“As fel­low Navy Academy grad­u­ates who suf­fered for their ser­vice as Marines in Viet­nam, they shared an ob­vi­ous per­sonal bond,” he said. “McCain opened up to Bob in a way that he never had be­fore, and the char­ac­ter of McCain’s hero­ism as a pris­oner of war, laid out in metic­u­lous de­tail in Bob’s book, be­came the foun­da­tion of McCain’s po­lit­i­cal ca­reer.”

In his 1995 New York Times’ re­view of “The Nightin­gale’s Song,” Christo­pher Lehmann-Haupt wrote that Mr. Tim­berg had worked to “dra­ma­tize the sense of be­trayal these men felt when Amer­ica turned against the Viet­nam War and spell out the tragic con­se­quences of their feel­ings.”

“They are se­cret shar­ers,” Mr. Tim­berg wrote, “men whose ex­pe­ri­ences at An­napo­lis and dur­ing the Viet­nam War and its af­ter­math il­lu­mi­nate a gen­er­a­tion, or a por­tion of a gen­er­a­tion — those who went. They shared a seem­ingly unas­sail­able cer­tainty.

Mr. Tim­berg also wrote “John McCain: An Amer­i­can Odyssey,” and in ad­di­tion to “Blue-Eyed Boy,” an­other mem­oir, “State of Grace.”

“Work was his hobby,” said a son, Craig Tim­berg of Wash­ing­ton. “He loved be­ing a jour­nal­ist, and when the time came he was no longer a jour­nal­ist, he was still look­ing for a writ­ing project.”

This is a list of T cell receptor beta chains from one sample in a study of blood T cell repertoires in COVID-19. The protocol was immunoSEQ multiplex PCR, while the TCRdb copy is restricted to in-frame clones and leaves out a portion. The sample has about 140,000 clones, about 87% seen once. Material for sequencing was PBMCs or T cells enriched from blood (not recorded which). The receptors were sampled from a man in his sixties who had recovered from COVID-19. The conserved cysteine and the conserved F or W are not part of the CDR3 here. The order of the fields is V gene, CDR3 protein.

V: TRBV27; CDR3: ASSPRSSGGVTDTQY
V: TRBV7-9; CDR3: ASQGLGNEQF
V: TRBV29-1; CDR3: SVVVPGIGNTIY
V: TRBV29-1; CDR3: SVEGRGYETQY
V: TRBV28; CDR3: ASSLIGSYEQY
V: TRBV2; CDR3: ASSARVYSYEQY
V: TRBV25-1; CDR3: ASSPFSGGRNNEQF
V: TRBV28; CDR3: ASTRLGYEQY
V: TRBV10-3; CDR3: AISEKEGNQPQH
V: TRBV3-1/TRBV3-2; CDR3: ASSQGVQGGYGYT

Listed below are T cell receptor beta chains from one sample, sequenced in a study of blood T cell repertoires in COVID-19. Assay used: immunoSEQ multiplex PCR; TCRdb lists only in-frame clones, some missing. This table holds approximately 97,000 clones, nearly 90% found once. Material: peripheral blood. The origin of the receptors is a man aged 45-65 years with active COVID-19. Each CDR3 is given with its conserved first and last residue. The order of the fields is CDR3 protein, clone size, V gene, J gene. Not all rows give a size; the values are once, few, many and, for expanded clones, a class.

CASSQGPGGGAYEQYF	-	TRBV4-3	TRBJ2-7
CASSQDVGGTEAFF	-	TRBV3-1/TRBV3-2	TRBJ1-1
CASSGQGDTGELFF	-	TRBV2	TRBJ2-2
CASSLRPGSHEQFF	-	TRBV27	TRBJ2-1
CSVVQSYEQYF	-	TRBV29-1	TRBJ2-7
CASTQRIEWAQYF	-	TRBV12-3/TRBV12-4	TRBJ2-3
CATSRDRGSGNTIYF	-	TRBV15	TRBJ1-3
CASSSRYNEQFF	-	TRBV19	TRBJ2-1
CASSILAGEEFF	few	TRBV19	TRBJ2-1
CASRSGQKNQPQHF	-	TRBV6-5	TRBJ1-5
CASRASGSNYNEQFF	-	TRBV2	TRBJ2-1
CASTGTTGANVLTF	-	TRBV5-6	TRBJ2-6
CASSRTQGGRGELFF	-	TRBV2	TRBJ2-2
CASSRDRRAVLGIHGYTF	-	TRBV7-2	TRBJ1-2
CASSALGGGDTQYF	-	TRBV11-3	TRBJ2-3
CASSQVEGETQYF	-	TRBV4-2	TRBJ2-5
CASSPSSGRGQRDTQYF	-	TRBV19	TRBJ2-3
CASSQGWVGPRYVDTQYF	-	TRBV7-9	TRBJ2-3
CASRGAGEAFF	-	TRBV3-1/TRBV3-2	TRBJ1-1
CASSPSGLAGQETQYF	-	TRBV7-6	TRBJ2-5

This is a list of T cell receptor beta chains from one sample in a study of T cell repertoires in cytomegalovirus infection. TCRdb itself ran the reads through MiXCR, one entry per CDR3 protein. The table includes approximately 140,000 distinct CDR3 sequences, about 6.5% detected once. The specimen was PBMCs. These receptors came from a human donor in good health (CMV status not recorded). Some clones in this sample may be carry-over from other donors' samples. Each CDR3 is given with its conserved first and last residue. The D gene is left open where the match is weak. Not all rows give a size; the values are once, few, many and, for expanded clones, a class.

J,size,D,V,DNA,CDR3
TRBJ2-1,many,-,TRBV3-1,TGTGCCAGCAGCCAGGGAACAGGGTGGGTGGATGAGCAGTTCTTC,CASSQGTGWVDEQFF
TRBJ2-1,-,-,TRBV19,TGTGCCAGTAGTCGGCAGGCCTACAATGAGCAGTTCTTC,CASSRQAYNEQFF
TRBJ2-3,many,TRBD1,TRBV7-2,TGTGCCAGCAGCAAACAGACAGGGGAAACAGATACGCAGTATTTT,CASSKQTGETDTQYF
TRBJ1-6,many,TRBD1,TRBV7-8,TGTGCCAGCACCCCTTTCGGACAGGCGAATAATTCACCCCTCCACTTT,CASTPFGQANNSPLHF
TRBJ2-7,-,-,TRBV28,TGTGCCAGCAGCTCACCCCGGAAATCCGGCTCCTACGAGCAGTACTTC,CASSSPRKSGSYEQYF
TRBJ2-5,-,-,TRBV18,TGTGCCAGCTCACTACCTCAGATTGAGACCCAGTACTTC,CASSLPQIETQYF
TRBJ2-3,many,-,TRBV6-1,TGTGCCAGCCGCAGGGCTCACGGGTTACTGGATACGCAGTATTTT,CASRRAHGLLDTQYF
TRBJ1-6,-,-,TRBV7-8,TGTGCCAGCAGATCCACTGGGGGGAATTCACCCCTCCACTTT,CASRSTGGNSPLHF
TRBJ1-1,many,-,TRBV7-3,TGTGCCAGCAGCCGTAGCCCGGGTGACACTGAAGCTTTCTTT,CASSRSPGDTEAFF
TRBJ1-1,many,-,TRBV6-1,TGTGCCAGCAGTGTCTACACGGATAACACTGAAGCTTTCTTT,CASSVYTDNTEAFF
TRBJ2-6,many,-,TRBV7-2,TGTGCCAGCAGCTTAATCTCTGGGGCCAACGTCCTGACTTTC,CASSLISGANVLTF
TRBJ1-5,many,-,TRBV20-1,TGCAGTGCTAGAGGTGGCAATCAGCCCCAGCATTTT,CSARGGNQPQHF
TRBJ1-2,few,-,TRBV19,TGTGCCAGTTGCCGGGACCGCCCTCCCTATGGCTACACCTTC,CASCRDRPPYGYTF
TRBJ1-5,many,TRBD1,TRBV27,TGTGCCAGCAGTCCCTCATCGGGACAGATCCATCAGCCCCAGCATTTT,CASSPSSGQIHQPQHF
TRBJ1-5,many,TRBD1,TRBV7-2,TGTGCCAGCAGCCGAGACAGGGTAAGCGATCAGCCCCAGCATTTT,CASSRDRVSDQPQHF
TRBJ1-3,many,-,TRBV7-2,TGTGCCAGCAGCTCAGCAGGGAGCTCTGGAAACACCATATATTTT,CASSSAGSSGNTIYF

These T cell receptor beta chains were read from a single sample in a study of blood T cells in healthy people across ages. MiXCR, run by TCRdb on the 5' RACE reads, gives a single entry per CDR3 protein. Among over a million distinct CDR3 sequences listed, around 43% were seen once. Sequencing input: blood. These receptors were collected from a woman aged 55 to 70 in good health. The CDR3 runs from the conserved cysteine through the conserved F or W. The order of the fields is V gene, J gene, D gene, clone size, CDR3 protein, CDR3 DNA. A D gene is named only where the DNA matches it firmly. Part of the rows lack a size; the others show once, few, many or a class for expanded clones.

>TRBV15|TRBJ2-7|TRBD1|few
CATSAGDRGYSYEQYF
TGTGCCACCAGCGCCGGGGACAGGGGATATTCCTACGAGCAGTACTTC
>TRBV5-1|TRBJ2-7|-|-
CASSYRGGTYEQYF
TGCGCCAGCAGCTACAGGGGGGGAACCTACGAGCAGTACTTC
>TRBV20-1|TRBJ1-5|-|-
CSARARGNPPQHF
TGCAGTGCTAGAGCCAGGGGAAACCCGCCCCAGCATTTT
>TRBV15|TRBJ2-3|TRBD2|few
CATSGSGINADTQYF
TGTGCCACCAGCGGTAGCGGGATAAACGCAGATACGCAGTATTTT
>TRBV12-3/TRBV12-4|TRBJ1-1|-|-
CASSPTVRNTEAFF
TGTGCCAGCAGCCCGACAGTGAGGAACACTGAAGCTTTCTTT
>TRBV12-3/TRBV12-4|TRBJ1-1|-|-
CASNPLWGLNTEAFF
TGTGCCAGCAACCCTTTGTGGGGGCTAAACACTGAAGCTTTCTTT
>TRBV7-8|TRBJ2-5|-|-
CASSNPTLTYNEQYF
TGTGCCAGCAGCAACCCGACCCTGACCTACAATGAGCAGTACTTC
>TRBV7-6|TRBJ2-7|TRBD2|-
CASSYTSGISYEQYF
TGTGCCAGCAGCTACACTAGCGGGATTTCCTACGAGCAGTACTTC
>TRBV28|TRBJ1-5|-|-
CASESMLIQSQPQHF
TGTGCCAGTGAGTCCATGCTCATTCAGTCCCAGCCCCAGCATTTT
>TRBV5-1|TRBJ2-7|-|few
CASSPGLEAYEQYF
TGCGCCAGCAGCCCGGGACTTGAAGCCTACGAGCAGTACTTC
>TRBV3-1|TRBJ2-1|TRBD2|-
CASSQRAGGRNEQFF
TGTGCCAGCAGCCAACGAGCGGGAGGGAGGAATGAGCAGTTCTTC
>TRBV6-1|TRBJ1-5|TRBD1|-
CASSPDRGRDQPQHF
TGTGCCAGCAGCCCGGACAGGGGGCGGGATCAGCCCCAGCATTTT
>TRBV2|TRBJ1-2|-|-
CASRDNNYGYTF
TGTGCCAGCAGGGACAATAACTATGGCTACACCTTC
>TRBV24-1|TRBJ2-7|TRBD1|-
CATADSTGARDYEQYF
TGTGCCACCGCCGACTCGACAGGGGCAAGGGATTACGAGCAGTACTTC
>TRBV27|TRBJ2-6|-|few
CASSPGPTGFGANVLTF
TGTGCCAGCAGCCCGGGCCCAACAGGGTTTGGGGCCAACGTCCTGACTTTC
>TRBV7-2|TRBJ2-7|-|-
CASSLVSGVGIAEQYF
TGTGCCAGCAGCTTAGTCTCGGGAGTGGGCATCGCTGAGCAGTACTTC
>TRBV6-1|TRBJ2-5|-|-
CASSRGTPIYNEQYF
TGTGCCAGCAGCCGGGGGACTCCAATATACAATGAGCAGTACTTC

Per­haps the last thing Mr. Tim­berg wrote was a con­tri­bu­tion to the book “The Life of Kings: The Bal­ti­more Sun and the Golden Age of the Amer­i­can News­pa­per,” edited by Frederic B. Hill and Stephens Broen­ing, for­mer Sun re­porters and for­eign cor­re­spon­dents.

“What Bob brought to ev­ery­thing was a to­tal com­mit­ment to it, and hard work,” Mr. Broen­ing said. “He was in­de­fati­ga­ble and would chase sources to the end of the earth.

“He loved what he was do­ing and ev­ery­one ad­mired him,” he said. “His death is a ter­rific loss.”

A memo­rial ser­vice will be held at 3 p.m. Sun­day at the Hardesty Funeral Home, 12 Ridgely Ave., in An­napo­lis. Plans for an­other pub­lic memo­rial ser­vice to be held in Septem­ber are in­com­plete.

In ad­di­tion to his son, Mr. Tim­berg is sur­vived by two other sons, Scott Tim­berg of Los An­ge­les and Sa­muel Tim­berg of Wilm­ing­ton, Del.; a daugh­ter, Amanda Tim­berg of Lon­don; two sis­ters, Rose­marie Shaw of Eu­gene, Ore., and Pa­tri­cia Tim­berg of Capi­tola, Calif.; and four grand­chil­dren. Mar­riages to Janie Benson and the for­mer Kel­ley An­drews ended in di­vorce. Robert Tim­berg was se­verely wounded in a mine ex­plo­sion while serv­ing in Viet­nam.